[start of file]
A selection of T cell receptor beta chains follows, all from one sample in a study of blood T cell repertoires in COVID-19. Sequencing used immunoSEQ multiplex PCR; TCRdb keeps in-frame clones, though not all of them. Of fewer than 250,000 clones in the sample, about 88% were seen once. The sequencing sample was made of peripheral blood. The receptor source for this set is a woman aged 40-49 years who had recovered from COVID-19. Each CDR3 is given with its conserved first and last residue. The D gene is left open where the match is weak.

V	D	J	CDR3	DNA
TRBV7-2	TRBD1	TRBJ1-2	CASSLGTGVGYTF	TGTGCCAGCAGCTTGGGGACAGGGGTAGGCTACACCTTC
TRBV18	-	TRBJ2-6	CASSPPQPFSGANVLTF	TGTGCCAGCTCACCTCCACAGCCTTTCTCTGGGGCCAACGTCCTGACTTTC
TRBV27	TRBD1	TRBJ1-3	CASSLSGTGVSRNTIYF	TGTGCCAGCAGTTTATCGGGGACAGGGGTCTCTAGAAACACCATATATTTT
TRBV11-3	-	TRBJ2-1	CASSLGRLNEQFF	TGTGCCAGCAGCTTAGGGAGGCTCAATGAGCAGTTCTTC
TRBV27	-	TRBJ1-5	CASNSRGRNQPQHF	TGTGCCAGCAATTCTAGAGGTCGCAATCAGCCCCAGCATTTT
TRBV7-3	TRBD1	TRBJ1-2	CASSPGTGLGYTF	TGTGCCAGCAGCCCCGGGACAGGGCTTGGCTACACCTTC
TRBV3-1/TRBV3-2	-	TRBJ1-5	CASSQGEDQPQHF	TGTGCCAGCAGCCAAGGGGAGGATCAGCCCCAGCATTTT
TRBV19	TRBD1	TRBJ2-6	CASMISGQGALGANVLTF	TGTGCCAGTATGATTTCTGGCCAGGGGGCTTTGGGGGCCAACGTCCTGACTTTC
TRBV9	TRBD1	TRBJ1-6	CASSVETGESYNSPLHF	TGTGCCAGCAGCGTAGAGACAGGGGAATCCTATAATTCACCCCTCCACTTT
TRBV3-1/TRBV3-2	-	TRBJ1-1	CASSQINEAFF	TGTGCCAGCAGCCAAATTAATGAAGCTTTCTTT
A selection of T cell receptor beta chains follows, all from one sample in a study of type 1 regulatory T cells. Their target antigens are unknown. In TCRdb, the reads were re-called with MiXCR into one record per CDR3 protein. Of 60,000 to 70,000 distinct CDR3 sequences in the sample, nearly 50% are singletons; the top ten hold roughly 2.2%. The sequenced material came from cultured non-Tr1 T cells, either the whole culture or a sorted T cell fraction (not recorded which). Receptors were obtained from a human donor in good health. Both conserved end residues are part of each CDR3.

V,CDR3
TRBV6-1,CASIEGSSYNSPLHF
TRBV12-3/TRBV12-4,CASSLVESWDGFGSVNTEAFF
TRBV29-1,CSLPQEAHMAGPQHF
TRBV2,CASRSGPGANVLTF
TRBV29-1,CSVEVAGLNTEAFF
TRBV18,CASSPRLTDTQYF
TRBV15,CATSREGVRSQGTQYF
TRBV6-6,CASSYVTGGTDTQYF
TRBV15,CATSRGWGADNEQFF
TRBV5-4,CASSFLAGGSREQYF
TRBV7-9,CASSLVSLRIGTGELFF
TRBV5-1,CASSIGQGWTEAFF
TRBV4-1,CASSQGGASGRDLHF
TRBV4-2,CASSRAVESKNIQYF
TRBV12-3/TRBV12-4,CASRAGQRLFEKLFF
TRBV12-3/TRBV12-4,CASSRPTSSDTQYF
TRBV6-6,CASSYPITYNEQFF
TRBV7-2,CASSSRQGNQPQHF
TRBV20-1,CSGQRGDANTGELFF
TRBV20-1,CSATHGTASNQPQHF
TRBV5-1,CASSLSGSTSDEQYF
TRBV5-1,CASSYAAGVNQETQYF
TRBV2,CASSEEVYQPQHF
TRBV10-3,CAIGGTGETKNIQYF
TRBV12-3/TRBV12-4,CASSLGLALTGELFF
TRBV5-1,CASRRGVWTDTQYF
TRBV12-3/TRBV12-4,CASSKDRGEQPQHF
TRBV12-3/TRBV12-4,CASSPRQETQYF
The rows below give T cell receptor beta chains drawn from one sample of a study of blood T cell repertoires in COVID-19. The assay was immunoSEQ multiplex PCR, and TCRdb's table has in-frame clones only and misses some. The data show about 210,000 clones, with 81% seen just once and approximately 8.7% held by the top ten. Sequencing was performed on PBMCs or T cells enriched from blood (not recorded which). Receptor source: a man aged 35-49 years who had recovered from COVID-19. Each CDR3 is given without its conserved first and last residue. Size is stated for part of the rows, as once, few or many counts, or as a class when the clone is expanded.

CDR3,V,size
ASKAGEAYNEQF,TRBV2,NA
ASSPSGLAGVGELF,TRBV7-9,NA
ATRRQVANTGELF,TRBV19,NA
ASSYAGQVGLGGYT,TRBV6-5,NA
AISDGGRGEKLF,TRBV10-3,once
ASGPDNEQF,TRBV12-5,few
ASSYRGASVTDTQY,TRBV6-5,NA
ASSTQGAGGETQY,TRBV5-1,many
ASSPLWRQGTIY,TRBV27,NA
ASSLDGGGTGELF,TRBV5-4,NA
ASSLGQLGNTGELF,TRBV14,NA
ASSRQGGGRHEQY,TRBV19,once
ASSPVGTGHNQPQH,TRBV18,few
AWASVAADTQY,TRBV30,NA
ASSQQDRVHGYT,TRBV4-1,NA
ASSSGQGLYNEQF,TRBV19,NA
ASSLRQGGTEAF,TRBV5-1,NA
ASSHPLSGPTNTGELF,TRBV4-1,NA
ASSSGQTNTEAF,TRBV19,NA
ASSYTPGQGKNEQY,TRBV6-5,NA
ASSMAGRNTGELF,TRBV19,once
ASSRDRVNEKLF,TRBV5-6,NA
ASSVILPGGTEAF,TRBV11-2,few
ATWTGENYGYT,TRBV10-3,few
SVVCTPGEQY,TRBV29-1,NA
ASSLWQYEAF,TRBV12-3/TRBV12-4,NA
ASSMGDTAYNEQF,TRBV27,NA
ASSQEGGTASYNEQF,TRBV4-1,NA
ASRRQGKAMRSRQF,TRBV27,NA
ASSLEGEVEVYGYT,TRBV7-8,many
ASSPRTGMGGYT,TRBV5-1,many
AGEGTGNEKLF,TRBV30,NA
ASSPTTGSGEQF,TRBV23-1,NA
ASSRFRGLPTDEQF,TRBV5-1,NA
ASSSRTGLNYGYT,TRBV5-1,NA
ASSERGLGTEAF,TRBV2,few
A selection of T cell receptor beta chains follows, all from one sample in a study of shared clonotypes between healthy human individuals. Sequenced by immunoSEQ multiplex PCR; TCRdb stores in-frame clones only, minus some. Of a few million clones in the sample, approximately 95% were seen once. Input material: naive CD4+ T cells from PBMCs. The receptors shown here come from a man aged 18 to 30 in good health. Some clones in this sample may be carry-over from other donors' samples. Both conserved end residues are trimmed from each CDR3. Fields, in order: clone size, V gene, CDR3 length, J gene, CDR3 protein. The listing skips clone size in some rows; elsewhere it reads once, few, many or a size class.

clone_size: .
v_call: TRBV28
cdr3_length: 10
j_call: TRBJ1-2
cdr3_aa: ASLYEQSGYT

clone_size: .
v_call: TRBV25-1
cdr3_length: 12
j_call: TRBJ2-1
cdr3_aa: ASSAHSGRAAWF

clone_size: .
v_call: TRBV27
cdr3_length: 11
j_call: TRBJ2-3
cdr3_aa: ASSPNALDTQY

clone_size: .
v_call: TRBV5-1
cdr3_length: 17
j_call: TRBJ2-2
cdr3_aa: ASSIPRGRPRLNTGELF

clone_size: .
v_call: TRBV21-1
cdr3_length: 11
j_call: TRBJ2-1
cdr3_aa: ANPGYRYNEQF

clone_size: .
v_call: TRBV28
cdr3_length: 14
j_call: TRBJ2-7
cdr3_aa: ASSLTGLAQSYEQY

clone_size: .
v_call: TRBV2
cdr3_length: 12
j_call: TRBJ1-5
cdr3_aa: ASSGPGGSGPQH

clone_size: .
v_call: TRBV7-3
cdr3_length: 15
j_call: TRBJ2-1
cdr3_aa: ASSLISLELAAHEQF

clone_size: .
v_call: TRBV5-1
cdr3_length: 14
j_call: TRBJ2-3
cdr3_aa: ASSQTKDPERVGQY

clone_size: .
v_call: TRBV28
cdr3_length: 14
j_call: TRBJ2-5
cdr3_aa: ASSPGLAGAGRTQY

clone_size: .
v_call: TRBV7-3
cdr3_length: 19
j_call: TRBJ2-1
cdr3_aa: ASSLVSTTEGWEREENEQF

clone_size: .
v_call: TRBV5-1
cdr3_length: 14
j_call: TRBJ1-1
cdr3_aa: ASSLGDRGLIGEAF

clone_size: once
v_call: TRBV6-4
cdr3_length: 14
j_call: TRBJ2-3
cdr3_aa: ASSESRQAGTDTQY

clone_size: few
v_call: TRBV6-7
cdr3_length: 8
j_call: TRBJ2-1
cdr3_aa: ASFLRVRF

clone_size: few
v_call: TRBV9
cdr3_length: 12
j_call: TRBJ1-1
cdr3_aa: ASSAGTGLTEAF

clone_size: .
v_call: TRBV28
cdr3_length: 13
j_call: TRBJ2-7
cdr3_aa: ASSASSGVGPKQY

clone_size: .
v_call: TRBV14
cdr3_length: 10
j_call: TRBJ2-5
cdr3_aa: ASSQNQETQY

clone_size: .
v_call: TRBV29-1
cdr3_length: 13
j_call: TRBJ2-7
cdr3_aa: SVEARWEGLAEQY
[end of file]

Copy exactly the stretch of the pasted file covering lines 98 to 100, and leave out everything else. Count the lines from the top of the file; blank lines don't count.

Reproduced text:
v_call: TRBV5-1
cdr3_length: 17
j_call: TRBJ2-2